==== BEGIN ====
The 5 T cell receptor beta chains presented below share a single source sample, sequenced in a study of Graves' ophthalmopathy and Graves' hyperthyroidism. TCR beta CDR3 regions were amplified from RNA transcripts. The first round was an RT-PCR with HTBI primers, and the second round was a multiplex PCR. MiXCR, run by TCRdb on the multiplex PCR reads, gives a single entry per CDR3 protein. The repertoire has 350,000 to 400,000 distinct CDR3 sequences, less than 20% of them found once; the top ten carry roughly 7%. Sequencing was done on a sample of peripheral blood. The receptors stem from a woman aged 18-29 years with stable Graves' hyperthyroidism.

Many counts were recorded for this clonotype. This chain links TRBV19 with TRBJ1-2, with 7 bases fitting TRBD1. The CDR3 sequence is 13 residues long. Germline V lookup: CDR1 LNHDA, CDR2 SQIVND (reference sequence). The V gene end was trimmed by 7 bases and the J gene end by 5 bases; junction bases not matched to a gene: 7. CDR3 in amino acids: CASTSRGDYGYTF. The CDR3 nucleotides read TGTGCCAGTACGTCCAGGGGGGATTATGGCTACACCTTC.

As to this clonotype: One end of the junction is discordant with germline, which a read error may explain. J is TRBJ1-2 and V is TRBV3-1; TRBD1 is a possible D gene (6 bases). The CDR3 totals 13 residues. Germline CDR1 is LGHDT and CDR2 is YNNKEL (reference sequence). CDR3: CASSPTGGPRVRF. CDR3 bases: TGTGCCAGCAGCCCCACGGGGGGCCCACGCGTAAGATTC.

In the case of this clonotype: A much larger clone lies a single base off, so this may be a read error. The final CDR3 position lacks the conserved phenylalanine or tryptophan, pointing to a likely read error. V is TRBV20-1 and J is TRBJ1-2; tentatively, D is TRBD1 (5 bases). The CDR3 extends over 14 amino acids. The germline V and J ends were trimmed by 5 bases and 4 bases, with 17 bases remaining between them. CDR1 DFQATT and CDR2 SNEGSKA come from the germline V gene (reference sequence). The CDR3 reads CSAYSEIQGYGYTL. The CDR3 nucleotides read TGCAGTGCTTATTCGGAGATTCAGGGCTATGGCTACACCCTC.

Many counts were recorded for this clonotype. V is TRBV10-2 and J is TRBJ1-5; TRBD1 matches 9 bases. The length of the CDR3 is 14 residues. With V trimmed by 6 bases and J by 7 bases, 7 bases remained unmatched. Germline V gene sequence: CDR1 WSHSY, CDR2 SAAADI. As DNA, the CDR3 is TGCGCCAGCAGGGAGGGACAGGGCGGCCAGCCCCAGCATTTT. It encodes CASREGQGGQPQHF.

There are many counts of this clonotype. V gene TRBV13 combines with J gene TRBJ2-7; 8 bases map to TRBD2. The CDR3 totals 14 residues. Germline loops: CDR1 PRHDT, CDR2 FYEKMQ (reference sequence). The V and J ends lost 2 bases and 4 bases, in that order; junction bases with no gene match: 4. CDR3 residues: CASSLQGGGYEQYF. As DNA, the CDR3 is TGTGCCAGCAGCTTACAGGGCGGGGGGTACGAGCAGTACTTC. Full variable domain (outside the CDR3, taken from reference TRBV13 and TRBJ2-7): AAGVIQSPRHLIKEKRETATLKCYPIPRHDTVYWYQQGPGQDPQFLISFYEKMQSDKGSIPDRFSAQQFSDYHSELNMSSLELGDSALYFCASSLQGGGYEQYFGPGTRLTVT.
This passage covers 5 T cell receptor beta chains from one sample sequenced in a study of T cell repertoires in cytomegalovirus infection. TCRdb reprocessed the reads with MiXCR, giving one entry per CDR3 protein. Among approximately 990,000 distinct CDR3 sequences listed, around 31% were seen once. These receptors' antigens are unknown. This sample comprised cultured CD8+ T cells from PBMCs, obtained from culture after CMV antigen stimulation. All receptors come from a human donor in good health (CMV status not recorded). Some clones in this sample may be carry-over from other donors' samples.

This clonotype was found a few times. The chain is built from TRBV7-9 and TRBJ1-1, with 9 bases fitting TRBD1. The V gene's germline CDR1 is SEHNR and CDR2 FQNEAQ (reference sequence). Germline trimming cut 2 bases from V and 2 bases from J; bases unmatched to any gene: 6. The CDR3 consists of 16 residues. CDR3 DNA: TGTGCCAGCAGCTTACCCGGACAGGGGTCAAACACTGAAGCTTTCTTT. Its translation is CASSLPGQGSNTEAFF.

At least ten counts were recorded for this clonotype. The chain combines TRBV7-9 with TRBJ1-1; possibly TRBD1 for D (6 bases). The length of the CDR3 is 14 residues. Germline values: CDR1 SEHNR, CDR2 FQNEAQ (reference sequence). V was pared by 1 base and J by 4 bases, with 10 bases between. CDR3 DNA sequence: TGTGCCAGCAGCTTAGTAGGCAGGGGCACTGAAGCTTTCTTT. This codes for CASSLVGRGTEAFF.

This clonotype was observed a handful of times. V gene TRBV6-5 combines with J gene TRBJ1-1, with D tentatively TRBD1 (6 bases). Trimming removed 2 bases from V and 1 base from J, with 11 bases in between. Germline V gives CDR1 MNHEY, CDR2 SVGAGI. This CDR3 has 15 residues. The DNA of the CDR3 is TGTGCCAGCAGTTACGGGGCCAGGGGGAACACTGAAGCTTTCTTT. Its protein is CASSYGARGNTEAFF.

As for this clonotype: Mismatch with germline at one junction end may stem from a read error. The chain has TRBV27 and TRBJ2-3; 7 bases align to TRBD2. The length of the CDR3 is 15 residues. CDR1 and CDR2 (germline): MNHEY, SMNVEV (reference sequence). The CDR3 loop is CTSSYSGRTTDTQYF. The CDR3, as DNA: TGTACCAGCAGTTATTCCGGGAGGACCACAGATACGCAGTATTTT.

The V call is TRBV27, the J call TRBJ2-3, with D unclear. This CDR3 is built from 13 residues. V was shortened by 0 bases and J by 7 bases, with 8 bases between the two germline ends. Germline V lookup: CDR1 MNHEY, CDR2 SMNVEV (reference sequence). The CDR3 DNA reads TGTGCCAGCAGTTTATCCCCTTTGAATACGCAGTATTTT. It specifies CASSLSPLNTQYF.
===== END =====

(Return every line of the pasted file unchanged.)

The 5 T cell receptor beta chains presented below share a single source sample, sequenced in a study of Graves' ophthalmopathy and Graves' hyperthyroidism. TCR beta CDR3 regions were amplified from RNA transcripts. The first round was an RT-PCR with HTBI primers, and the second round was a multiplex PCR. MiXCR, run by TCRdb on the multiplex PCR reads, gives a single entry per CDR3 protein. The repertoire has 350,000 to 400,000 distinct CDR3 sequences, less than 20% of them found once; the top ten carry roughly 7%. Sequencing was done on a sample of peripheral blood. The receptors stem from a woman aged 18-29 years with stable Graves' hyperthyroidism.

Many counts were recorded for this clonotype. This chain links TRBV19 with TRBJ1-2, with 7 bases fitting TRBD1. The CDR3 sequence is 13 residues long. Germline V lookup: CDR1 LNHDA, CDR2 SQIVND (reference sequence). The V gene end was trimmed by 7 bases and the J gene end by 5 bases; junction bases not matched to a gene: 7. CDR3 in amino acids: CASTSRGDYGYTF. The CDR3 nucleotides read TGTGCCAGTACGTCCAGGGGGGATTATGGCTACACCTTC.

As to this clonotype: One end of the junction is discordant with germline, which a read error may explain. J is TRBJ1-2 and V is TRBV3-1; TRBD1 is a possible D gene (6 bases). The CDR3 totals 13 residues. Germline CDR1 is LGHDT and CDR2 is YNNKEL (reference sequence). CDR3: CASSPTGGPRVRF. CDR3 bases: TGTGCCAGCAGCCCCACGGGGGGCCCACGCGTAAGATTC.

In the case of this clonotype: A much larger clone lies a single base off, so this may be a read error. The final CDR3 position lacks the conserved phenylalanine or tryptophan, pointing to a likely read error. V is TRBV20-1 and J is TRBJ1-2; tentatively, D is TRBD1 (5 bases). The CDR3 extends over 14 amino acids. The germline V and J ends were trimmed by 5 bases and 4 bases, with 17 bases remaining between them. CDR1 DFQATT and CDR2 SNEGSKA come from the germline V gene (reference sequence). The CDR3 reads CSAYSEIQGYGYTL. The CDR3 nucleotides read TGCAGTGCTTATTCGGAGATTCAGGGCTATGGCTACACCCTC.

Many counts were recorded for this clonotype. V is TRBV10-2 and J is TRBJ1-5; TRBD1 matches 9 bases. The length of the CDR3 is 14 residues. With V trimmed by 6 bases and J by 7 bases, 7 bases remained unmatched. Germline V gene sequence: CDR1 WSHSY, CDR2 SAAADI. As DNA, the CDR3 is TGCGCCAGCAGGGAGGGACAGGGCGGCCAGCCCCAGCATTTT. It encodes CASREGQGGQPQHF.

There are many counts of this clonotype. V gene TRBV13 combines with J gene TRBJ2-7; 8 bases map to TRBD2. The CDR3 totals 14 residues. Germline loops: CDR1 PRHDT, CDR2 FYEKMQ (reference sequence). The V and J ends lost 2 bases and 4 bases, in that order; junction bases with no gene match: 4. CDR3 residues: CASSLQGGGYEQYF. As DNA, the CDR3 is TGTGCCAGCAGCTTACAGGGCGGGGGGTACGAGCAGTACTTC. Full variable domain (outside the CDR3, taken from reference TRBV13 and TRBJ2-7): AAGVIQSPRHLIKEKRETATLKCYPIPRHDTVYWYQQGPGQDPQFLISFYEKMQSDKGSIPDRFSAQQFSDYHSELNMSSLELGDSALYFCASSLQGGGYEQYFGPGTRLTVT.
This passage covers 5 T cell receptor beta chains from one sample sequenced in a study of T cell repertoires in cytomegalovirus infection. TCRdb reprocessed the reads with MiXCR, giving one entry per CDR3 protein. Among approximately 990,000 distinct CDR3 sequences listed, around 31% were seen once. These receptors' antigens are unknown. This sample comprised cultured CD8+ T cells from PBMCs, obtained from culture after CMV antigen stimulation. All receptors come from a human donor in good health (CMV status not recorded). Some clones in this sample may be carry-over from other donors' samples.

This clonotype was found a few times. The chain is built from TRBV7-9 and TRBJ1-1, with 9 bases fitting TRBD1. The V gene's germline CDR1 is SEHNR and CDR2 FQNEAQ (reference sequence). Germline trimming cut 2 bases from V and 2 bases from J; bases unmatched to any gene: 6. The CDR3 consists of 16 residues. CDR3 DNA: TGTGCCAGCAGCTTACCCGGACAGGGGTCAAACACTGAAGCTTTCTTT. Its translation is CASSLPGQGSNTEAFF.

At least ten counts were recorded for this clonotype. The chain combines TRBV7-9 with TRBJ1-1; possibly TRBD1 for D (6 bases). The length of the CDR3 is 14 residues. Germline values: CDR1 SEHNR, CDR2 FQNEAQ (reference sequence). V was pared by 1 base and J by 4 bases, with 10 bases between. CDR3 DNA sequence: TGTGCCAGCAGCTTAGTAGGCAGGGGCACTGAAGCTTTCTTT. This codes for CASSLVGRGTEAFF.

This clonotype was observed a handful of times. V gene TRBV6-5 combines with J gene TRBJ1-1, with D tentatively TRBD1 (6 bases). Trimming removed 2 bases from V and 1 base from J, with 11 bases in between. Germline V gives CDR1 MNHEY, CDR2 SVGAGI. This CDR3 has 15 residues. The DNA of the CDR3 is TGTGCCAGCAGTTACGGGGCCAGGGGGAACACTGAAGCTTTCTTT. Its protein is CASSYGARGNTEAFF.

As for this clonotype: Mismatch with germline at one junction end may stem from a read error. The chain has TRBV27 and TRBJ2-3; 7 bases align to TRBD2. The length of the CDR3 is 15 residues. CDR1 and CDR2 (germline): MNHEY, SMNVEV (reference sequence). The CDR3 loop is CTSSYSGRTTDTQYF. The CDR3, as DNA: TGTACCAGCAGTTATTCCGGGAGGACCACAGATACGCAGTATTTT.

The V call is TRBV27, the J call TRBJ2-3, with D unclear. This CDR3 is built from 13 residues. V was shortened by 0 bases and J by 7 bases, with 8 bases between the two germline ends. Germline V lookup: CDR1 MNHEY, CDR2 SMNVEV (reference sequence). The CDR3 DNA reads TGTGCCAGCAGTTTATCCCCTTTGAATACGCAGTATTTT. It specifies CASSLSPLNTQYF.